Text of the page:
Anti-aesthetics replaces aesthetic disinterestedness with a relation to the world characterized by a type of »over-interest«. In one of his tales, Poe describes the power of the imagination as capable of covering the entire external world with an intensity of interest. On the basis of this observation, Baudelaire establishes a veritable theory of surnaturalisme.  Nature as a whole can be perceived with an  »intérêt surnaturel qui donne à chaque objet un sens plus profond, plus volontaire, plus despotique« (supernatural interest that confers to every object a more profound, more voluntary and more despotic sense) (Baudelaire, [1855], 1961: 974). The emphasis is no longer placed, as in eighteenth century aesthetics, on detachment and extraneity to any desire, but on the intensity of feeling and on the splendor of what presents itself to the imagination.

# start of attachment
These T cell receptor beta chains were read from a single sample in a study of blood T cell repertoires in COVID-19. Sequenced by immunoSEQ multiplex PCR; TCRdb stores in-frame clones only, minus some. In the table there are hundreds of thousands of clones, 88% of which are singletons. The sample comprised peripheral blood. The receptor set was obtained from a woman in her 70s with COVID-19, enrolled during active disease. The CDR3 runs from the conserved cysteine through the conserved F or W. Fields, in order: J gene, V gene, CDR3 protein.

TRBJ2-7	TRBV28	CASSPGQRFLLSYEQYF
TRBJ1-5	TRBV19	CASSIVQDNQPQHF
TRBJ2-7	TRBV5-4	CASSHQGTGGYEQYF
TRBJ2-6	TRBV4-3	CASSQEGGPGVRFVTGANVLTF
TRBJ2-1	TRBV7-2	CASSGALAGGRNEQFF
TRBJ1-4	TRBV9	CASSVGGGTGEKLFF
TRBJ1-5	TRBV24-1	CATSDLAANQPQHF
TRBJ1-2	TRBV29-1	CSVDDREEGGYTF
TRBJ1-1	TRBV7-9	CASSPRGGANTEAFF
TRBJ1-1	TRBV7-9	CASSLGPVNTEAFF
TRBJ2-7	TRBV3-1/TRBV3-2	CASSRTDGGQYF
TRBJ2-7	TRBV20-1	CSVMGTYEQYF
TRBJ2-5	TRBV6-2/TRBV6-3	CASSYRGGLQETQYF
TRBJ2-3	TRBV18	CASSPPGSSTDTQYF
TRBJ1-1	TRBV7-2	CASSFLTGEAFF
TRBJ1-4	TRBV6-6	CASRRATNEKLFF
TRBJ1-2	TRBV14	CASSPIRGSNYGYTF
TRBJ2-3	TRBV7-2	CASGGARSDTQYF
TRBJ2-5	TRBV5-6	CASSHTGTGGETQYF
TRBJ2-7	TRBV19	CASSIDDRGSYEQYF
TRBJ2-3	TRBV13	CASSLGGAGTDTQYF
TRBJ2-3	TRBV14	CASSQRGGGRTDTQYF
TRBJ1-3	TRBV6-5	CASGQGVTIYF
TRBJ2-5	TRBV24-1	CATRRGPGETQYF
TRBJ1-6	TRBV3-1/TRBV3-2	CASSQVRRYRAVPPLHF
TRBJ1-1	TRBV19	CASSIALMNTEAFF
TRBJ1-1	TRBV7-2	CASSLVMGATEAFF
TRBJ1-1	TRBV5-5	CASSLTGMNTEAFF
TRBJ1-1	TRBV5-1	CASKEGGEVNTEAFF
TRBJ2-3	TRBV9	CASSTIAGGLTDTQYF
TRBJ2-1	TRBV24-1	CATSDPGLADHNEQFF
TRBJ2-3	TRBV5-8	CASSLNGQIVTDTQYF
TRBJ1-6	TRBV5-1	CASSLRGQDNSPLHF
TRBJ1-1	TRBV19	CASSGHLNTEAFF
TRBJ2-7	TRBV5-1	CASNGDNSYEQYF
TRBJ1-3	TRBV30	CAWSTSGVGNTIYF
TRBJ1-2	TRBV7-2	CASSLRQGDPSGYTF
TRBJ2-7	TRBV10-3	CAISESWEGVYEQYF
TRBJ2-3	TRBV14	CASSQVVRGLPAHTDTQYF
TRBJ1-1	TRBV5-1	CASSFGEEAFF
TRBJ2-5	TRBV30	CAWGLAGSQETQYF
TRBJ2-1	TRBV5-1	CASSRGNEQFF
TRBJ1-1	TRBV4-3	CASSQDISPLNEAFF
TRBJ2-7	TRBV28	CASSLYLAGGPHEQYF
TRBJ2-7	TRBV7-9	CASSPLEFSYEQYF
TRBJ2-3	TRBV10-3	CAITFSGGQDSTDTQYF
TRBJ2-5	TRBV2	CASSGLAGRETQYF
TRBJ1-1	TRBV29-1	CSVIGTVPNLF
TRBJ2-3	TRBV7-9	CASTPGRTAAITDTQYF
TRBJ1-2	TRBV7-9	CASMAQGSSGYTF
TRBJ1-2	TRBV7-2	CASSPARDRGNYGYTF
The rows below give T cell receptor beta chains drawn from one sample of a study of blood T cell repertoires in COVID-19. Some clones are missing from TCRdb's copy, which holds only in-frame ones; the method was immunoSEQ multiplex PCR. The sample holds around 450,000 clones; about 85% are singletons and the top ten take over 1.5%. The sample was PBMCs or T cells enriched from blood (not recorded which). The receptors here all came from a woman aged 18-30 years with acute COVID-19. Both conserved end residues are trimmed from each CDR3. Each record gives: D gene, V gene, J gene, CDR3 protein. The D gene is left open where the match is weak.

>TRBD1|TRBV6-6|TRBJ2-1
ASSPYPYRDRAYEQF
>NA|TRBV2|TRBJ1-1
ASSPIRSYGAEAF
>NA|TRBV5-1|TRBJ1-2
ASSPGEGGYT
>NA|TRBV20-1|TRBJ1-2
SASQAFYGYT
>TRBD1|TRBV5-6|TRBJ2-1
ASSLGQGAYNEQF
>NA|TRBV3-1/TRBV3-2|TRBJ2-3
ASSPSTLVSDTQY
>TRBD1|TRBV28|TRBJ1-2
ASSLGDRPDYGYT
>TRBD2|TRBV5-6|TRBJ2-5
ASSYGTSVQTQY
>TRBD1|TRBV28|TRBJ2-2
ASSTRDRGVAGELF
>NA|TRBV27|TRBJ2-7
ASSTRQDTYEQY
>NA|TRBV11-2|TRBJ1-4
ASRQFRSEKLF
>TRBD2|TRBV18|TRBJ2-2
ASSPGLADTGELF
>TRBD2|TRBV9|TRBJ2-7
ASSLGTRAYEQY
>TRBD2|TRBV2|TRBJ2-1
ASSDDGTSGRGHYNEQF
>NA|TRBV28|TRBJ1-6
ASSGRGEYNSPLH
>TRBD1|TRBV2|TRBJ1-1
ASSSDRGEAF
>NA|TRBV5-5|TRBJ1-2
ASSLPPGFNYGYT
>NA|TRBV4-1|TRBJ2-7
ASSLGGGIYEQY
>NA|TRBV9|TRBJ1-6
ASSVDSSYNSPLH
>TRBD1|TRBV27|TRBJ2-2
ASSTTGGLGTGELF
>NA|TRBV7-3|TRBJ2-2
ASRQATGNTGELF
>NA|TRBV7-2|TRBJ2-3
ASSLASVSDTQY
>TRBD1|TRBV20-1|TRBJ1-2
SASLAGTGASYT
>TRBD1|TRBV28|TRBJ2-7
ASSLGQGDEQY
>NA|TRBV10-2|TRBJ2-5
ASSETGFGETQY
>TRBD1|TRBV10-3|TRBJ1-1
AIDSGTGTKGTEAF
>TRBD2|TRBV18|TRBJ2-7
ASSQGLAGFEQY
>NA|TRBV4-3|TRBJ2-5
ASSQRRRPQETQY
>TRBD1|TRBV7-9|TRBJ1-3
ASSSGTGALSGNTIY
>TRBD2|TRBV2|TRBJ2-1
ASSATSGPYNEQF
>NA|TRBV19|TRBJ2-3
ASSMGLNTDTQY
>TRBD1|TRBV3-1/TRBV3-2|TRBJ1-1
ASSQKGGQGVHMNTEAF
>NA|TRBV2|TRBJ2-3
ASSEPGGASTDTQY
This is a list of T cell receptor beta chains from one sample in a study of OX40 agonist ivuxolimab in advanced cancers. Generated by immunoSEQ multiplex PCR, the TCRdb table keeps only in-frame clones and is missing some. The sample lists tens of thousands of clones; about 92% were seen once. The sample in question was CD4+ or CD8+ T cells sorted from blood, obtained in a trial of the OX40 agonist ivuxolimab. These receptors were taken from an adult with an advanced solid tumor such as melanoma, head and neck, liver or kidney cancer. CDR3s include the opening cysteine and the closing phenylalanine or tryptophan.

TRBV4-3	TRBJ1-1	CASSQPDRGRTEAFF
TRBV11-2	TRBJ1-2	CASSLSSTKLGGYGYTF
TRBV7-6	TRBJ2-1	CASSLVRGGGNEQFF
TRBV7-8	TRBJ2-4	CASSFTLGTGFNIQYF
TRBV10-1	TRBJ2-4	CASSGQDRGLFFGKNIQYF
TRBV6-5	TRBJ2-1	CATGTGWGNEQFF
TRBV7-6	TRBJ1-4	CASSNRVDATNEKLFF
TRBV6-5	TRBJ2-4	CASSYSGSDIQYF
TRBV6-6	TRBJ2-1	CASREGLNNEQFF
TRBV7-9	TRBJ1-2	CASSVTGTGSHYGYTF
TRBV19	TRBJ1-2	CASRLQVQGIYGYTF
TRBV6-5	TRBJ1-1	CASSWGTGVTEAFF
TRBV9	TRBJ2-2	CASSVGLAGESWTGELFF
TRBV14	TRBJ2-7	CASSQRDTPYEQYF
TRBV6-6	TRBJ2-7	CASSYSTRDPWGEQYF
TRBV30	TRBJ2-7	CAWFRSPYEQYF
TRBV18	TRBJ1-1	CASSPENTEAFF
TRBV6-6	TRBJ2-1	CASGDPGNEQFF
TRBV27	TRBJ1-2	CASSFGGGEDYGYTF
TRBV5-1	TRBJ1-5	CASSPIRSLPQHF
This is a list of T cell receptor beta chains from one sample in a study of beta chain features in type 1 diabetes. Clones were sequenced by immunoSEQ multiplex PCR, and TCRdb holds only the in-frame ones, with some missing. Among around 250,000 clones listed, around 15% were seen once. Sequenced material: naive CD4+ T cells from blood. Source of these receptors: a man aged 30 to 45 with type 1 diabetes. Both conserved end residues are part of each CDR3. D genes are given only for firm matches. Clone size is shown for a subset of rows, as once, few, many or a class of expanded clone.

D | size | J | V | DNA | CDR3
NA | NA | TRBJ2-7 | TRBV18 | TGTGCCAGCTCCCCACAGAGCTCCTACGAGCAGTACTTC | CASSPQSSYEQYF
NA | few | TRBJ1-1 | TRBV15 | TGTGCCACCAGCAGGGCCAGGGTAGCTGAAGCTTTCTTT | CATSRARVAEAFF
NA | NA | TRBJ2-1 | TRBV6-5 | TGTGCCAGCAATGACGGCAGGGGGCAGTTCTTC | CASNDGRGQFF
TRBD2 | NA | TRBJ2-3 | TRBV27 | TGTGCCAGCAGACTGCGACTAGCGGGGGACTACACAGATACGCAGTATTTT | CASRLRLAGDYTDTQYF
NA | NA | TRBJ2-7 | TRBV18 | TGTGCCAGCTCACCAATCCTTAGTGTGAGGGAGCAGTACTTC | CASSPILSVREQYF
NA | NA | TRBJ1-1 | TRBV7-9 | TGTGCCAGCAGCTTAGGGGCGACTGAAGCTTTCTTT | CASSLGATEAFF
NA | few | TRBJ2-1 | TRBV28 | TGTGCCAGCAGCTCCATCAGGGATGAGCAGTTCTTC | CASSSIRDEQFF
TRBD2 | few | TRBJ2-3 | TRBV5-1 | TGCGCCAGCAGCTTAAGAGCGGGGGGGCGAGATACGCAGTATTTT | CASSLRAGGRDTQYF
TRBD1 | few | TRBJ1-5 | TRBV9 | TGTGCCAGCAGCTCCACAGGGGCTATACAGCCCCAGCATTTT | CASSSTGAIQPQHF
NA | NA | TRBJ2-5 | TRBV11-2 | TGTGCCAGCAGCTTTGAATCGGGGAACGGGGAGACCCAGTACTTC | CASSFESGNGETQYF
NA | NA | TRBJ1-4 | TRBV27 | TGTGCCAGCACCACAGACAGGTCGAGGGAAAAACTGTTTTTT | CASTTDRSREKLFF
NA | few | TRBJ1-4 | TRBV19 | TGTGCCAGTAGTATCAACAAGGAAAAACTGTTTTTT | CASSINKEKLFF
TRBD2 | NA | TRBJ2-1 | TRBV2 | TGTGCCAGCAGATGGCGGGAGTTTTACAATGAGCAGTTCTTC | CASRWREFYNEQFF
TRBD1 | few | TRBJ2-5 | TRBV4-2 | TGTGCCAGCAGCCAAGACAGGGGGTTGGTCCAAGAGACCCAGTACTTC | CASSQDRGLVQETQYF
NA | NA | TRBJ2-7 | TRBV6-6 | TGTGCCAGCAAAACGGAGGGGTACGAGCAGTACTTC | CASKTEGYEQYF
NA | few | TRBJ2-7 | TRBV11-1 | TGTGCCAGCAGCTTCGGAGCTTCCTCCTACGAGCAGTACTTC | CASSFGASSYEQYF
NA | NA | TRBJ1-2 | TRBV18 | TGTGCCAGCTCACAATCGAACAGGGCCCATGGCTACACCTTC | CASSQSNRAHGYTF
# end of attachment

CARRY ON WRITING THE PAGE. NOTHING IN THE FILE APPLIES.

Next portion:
Surnaturalisme rejects both subjectivism and naturalism. It has nothing to do with an arbitrary imagination that, deprived of every relation with the world, is lost in the fog of transcendence: «L’imagination est la reine  du vrai et le possible est une province du vrai« (imagination is the queen of truth and the possible is a domain of truth) (Baudelaire, [1855], 1961: 1038). That is why Baudelaire’s most important prose piece  is entitled the Painter of Modern Life where the image of the artist that he proposes is that of  »homme du monde«, »c’est à dire homme du monde entière, homme qui comprend le monde et les raisons mysterieuses et légitimes de tous ses usages« (that is of the whole world, which includes the world and the mysterious and legitimate reasons of all its customs) (Baudelaire, [1855], 1961: 1158) Surnaturalisme revolves around this notion of the »scene of external life«. The landscapes of the big city, the pomp of civilian and military life, the alternation of gravity and coquetry, the varied images of shady beauty, the chall11e of dandyism, the seductions of the artificial, the charme of the horror, are precisely the elements of a new sensibility miles away from the disinterested contemplation of academic aesthetics. One accesses this type of sensibility through a worldly asceticism that finds in the dandy its highest expression. The dandy represents a synthesis of three cultural types that, according to Baudelaire, exercise the greatest attraction: the warrior, the monk and the courtesan. Of the warrior the dandy possesses the heroic spirit and the readiness to die at any instant. Of the monk, the mastery over oneself and the indifference toward money, of the courtesan the cult of appearance and provocation. In short,  all three do not identify intimately with their bodies that they consider a dress, and they are a strange mix of placidity and boldness, coldness and ardor, self-control and ease. Surnaturalisme, therefore, is far from the colorless subjectivism of eighteenth century aesthetics. As Baudelaire writes: «C’est un moi insatiable du non-moi, qui à chaque instant, le rend et l’exprime en images plus vivantes que la vie meme, toujours insatiable et fugitive«  (it is an I insatiable for the not-I that at every instant renders it and expresses it in images more alive than life itself, always unstable and fugitive) (Baudelaire, [1855], 1961: 1161). It implies that permanent duality, the power of being at the same time itself and other, that is the essence of laughter, of the comique absolu, distinct from the meaningful one which, since it targets other human beings, appears to Baudelaire naive and devoid of the vertigo of the double.